For the first time in nearly five years, one of Prime Minister Justin Trudeau’s top cabinet ministers is headed to China for an official visit. 

Recent reports indicate that Liberal Environment Minister Stephen Guilbeault will be attending the China Council for International Cooperation on Environment and Development (CCIED) to shore up support from Beijing to tackle global climate goals. 

According to Radio-Canada, Guilbeault will attend the conference from Aug. 28 to Aug. 30. 

“I think it’s worth it for me to go there, to advance this collaboration on the climate, on biodiversity, and perhaps also to start rebuilding bridges with China at the diplomatic level,” Guilbeault told the state broadcaster. 

“The Chinese minister and I have developed this collaboration where we are able to sit down at a table despite our differences and talk about difficult subjects.”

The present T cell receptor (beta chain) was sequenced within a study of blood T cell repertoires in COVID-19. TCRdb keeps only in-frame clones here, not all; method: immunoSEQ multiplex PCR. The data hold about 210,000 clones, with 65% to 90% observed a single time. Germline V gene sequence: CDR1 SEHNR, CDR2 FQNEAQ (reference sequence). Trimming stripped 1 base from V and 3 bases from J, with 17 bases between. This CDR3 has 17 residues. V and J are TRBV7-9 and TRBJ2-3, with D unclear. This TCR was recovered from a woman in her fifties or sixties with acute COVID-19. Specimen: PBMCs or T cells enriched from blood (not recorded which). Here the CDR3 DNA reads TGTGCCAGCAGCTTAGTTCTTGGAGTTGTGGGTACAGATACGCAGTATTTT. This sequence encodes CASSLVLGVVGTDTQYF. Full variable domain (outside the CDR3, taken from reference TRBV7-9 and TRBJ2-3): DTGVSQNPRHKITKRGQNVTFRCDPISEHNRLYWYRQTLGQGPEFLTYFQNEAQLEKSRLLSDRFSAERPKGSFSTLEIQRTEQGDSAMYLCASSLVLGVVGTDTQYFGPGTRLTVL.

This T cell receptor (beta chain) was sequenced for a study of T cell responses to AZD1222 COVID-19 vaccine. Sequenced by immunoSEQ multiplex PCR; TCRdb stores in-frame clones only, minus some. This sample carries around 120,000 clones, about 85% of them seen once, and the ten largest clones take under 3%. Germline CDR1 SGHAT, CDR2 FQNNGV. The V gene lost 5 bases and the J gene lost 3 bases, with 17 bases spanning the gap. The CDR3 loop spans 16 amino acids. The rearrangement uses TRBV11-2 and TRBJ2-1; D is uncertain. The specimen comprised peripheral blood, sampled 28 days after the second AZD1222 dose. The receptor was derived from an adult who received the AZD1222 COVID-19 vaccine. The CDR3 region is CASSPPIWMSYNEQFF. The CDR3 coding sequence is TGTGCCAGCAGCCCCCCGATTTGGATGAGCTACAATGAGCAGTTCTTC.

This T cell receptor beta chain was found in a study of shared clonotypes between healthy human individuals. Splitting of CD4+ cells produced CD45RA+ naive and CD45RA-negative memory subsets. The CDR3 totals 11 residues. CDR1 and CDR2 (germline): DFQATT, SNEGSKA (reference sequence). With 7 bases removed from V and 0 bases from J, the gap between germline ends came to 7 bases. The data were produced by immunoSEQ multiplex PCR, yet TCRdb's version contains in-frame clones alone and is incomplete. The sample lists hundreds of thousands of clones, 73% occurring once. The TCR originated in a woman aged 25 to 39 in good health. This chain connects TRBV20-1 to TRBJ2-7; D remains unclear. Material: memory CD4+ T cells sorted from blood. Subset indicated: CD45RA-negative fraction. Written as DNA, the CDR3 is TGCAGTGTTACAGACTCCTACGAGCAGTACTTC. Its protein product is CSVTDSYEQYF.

Guilbeault was invited to attend directly by China’s Minister of Ecology and Environment Huang Runqiu. 

“If we organized a trade mission to China, I’m not sure it would work. People wouldn’t understand why we’re doing this,” said Guilbeault. 

“But in light of the summer we’re having, with record wildfires and record flooding, I think there’s a much bigger awakening that something needs to be done about climate change.”

The last time top Canadian elected officials visited China was in 2018.

Soon after, Canadian authorities arrested Huawei CFO and Chinese heiress Meng Wanzhou, prompting Beijing to hit back with the detainment of Canadians Michael Spavor and Michael Kovrig. 

Today tensions between Canada and China remain high despite having reached a diplomatic solution, allowing the two Michaels to return to Canada.

Trudeau is being pressured by the opposition parties to call a public inquiry into allegations that China interfered in past Canadian elections and continues to attempt to assert influence within Canada. 

Recently, China excluded Canada from a list of approved country destinations for Chinese travel tour groups as a result of a continued diplomatic freeze between the two nations.